Recycling in Steamboat: Everyone is Responsible
- Recycling is collapsing in the U.S. due to public confusion about recycling.
- U.S. recycling levels are currently 21.4% (recent EPA funded Yale University Study)
- When U.S. recycling levels reach 75% it will be the environmental and CO2 equivalent of removing 55 million cars from U.S. roads each year.
- When U.S. recycling levels reach 75% it will generate 1.5 million new jobs in the U.S. (net).
- Manufacturers truly want these materials back to reuse in their manufacturing, but they aren't able to reuse the materials if people don't recycle right.
- The nonprofit standardized label mission is the #1 solution to help society begin to recycle right and therefore, help recycling begin to thrive.
It’s up to every resident and visitor to preserve this beautiful environment for future generations
By Lauren Glendenning
Brought to you by Aces High Garbage and Waste Services
In an environment as beautiful as the Yampa Valley and Steamboat Springs, keeping trash out of the landfill isn’t just a priority, it’s a responsibility.
By reducing, reusing and recycling, residents and visitors to the Yampa Valley contribute to its beauty, economy and sustainability. These reasons are why Joe O’Brian has made educating the community about the importance of recycling one of his business’s top missions, in addition to providing services that make it easier for the community to do their part.
“Tourists who come to Steamboat are used to highly established recycling programs, and they expect the same when they visit any resort community,” O’Brian, who owns Aces High Garbage and Waste Services, said. “We need to do a better job of educating the public on what happens after the put trash or recycling into the bin.”
Coloradans might place a high value on conservation, but more than 40 percent of residents in the state do not recycle regularly, according to the 2017 The State of Recycling in Colorado report. One of the largest barriers is a lack of curbside recycling availability, the report states.
O’Brian said the Steamboat community’s general awareness of recycling options could stand to improve. He’s hoping that by partnering with nonprofits such as the Yampa Valley Sustainability Council and Friends of the Yampa, sustainability knowledge and practices will increase.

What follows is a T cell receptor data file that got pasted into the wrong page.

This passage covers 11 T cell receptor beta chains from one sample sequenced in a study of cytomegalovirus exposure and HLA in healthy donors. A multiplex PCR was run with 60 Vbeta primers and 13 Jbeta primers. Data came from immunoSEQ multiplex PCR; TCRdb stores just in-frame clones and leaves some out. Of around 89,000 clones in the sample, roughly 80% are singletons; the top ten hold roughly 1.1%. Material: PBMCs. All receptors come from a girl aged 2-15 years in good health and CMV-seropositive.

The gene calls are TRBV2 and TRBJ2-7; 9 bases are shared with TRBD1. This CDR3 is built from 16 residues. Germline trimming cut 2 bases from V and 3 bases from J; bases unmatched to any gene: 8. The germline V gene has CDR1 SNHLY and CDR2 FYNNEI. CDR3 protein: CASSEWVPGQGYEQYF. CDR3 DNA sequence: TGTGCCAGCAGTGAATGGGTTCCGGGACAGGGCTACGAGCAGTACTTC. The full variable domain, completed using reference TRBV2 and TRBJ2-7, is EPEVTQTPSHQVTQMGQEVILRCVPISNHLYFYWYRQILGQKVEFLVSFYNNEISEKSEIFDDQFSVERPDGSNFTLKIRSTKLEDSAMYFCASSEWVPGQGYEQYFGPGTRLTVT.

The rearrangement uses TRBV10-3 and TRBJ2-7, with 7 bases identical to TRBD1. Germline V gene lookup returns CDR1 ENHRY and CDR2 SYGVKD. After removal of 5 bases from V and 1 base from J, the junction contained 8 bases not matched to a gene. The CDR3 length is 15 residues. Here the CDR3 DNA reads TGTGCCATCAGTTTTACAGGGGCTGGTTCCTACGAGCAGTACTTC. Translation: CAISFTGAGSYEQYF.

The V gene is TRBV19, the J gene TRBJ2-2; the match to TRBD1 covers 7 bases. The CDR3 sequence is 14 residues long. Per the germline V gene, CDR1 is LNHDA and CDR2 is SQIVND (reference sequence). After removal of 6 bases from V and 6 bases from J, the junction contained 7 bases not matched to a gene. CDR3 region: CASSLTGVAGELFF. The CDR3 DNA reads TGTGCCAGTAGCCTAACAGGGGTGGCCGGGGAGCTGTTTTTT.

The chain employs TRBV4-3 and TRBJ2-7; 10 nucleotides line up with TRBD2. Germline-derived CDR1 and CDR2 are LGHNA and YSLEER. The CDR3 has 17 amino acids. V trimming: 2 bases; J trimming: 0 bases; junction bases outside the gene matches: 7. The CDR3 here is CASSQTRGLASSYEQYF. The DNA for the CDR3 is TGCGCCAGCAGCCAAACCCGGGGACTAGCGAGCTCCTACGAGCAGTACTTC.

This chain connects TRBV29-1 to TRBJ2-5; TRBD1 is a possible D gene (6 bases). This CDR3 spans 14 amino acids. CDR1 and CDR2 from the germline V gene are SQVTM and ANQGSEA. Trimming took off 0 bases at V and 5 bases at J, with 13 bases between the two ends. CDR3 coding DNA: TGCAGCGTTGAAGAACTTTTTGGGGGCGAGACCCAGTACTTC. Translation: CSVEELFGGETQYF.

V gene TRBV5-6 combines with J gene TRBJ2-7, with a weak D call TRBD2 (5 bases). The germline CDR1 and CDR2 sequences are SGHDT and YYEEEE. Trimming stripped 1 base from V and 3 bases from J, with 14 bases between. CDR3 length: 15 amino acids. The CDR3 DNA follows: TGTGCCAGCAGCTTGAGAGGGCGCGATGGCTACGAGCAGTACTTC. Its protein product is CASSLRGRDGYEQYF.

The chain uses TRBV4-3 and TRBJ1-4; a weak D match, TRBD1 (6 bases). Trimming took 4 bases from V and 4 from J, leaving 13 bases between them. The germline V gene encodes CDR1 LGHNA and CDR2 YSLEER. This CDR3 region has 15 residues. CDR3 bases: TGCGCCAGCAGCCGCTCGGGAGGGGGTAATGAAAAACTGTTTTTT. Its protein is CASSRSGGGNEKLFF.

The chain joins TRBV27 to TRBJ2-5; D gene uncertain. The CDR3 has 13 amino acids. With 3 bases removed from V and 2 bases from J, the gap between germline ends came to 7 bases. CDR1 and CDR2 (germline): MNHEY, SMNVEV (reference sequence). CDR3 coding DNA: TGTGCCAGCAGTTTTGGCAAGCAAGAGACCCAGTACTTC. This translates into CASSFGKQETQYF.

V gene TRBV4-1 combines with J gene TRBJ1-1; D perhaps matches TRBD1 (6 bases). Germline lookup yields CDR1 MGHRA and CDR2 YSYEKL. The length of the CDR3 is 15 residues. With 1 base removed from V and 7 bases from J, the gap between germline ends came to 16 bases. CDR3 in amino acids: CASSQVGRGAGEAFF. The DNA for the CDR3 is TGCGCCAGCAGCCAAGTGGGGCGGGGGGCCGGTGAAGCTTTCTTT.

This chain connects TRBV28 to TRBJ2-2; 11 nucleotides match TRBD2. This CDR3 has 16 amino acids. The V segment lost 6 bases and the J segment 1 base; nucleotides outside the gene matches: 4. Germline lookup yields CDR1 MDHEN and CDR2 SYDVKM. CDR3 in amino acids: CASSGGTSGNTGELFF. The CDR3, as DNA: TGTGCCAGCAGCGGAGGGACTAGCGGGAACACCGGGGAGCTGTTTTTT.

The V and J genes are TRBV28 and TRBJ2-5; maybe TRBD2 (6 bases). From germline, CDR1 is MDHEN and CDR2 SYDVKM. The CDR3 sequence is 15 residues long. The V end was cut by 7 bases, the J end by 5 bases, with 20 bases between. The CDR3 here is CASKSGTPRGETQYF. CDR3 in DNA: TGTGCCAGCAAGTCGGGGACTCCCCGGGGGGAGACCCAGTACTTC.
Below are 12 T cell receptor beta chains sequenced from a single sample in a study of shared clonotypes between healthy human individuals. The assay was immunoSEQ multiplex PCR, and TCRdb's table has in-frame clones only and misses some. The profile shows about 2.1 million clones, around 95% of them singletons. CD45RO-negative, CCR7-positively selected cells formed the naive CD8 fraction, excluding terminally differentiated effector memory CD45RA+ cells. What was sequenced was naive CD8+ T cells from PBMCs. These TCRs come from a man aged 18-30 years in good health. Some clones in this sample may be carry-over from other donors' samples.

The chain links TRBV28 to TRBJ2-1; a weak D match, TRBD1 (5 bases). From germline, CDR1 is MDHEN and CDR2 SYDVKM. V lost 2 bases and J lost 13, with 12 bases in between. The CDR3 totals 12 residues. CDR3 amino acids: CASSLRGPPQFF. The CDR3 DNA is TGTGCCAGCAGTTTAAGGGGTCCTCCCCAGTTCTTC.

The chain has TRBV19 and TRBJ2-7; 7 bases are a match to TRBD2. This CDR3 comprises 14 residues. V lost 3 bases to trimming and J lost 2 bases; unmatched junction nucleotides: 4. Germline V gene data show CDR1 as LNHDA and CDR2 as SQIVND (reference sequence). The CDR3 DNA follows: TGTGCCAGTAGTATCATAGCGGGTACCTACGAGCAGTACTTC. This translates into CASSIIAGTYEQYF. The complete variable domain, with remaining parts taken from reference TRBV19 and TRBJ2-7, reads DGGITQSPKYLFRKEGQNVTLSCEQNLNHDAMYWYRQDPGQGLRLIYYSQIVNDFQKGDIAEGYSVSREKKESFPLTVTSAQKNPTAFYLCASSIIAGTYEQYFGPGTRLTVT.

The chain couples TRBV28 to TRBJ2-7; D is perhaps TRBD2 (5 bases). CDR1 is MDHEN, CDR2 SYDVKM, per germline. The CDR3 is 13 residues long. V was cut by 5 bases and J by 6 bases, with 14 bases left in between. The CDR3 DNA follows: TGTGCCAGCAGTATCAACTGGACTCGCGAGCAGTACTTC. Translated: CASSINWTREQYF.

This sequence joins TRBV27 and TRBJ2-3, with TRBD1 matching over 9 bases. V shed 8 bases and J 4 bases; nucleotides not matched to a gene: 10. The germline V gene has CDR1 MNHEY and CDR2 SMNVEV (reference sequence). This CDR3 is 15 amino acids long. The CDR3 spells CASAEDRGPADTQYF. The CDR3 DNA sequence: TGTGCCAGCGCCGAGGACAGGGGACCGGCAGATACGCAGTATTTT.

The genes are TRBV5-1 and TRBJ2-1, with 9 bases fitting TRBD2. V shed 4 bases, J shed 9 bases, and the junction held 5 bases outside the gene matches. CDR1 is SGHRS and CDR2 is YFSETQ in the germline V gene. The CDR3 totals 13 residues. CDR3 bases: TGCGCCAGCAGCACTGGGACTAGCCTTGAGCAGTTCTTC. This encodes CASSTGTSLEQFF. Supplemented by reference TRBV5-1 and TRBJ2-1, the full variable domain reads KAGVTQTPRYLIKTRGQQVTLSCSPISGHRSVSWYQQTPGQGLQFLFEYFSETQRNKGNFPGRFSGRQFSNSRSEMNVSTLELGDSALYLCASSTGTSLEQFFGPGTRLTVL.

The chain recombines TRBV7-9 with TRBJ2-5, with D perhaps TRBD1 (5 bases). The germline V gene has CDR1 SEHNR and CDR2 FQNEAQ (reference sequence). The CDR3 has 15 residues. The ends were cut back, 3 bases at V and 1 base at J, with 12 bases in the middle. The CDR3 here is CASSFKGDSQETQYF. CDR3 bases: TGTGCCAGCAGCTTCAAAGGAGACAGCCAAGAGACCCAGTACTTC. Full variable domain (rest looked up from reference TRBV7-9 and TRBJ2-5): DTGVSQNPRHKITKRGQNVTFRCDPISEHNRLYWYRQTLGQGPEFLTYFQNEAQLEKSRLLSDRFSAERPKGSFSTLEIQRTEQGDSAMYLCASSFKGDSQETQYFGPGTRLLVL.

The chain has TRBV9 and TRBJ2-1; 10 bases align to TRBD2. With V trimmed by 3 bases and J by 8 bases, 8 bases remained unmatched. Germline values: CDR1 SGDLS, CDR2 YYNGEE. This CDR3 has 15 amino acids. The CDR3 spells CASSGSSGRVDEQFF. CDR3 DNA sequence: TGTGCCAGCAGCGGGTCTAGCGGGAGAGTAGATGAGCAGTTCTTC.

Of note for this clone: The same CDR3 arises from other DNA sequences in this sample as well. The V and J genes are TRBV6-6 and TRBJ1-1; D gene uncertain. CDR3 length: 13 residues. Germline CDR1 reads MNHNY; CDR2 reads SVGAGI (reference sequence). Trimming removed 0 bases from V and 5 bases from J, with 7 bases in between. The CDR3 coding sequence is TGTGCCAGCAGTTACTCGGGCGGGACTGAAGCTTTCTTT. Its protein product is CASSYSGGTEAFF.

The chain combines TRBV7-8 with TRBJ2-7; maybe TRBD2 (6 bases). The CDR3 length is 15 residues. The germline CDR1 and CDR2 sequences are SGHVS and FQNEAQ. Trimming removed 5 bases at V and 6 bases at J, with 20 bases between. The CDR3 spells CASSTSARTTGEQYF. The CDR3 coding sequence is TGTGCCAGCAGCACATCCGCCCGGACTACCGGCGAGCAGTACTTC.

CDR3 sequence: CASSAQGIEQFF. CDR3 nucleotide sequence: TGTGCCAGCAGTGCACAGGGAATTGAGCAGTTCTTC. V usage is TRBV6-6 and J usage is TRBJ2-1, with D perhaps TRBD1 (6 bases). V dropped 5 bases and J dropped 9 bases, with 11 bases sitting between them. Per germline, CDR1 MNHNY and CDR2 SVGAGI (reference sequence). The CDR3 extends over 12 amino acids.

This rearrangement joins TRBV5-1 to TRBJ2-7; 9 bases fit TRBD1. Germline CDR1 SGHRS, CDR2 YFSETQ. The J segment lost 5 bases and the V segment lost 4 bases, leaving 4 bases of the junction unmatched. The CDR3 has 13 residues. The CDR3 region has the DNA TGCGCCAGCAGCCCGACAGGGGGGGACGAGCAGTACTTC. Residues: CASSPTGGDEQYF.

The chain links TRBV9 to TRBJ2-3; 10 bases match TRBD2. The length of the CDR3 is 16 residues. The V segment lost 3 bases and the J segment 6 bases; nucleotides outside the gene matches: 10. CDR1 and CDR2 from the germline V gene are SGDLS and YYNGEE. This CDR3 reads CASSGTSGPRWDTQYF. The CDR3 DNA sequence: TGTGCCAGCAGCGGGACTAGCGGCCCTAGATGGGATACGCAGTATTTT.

Here are some of the things you should consider when recycling in Steamboat Springs.
Steamboat Springs is a relatively remote location in terms of proximity to major recycling centers in Grand Junction or Denver. O’Brian said this presents unique challenges and forces the community to think outside the box.
“It’s our responsibility to do what we can to keep trash out of the landfill,” he said. “While it can be logistically challenging to recycle, we are finding innovative solutions.”
Recycling isn’t just about putting recyclable materials into the correct bins, either. It can also mean simplifying you life by reusing materials and products in the home, and buying less.
When recyclables are put into the wrong container, this can cause what’s known as recycling contamination. Essentially, it creates more sorting work, and sometimes it can even mean that every single item in the bin heads to the landfill rather than to the recycling facility.
“We always deal with contamination of recyclable materials,” O’Brian said. “We’re trying to push information out to customers, and we’re going into the schools to talk to kids about recycling. By pushing education, we’re hoping to eliminate these contamination issues.”
Think about the entire process
O’Brian said he understands that most people don’t think about trash the way Aces High does, which is why he feels a responsibility to the community to share that knowledge.
“Most people just throw their trash into a bin and expect it to go away,” he said. “In reality, that’s just the beginning of the process.”
Sorting out different materials is very labor intensive on the back end. Aces High’s recycling heads to Alpine Waste & Recycling in Denver, where employees have to sort through the recycling by hand to pick out the items that aren’t recyclable.
“If we can get it sorted better from the customer, we can eliminate a lot of this time-consuming labor,” O’Brian said. “Think about these steps — what can you do as a consumer to make it better.”
The right thing to do
The diversion rate in Routt County is 24 percent, meaning it diverts about 24 percent of waste from heading to the landfill. Summit County diverts 23 percent, Eagle County diverts 17 percent, and Pitkin County diverts 40 percent, according to the State of Recycling report.
O’Brian said Steamboat and the surrounding communities should be among the communities with the highest diversion rates in Colorado. He hopes that by offering convenient services at Aces High, and by educating the community, this number will grow.
“We’re looking at ways to incentivize businesses to help motivate our commercial customers to do better job at recycling,” he said. “It’s best for the environment, best for our community — it’s just the right thing to do.”
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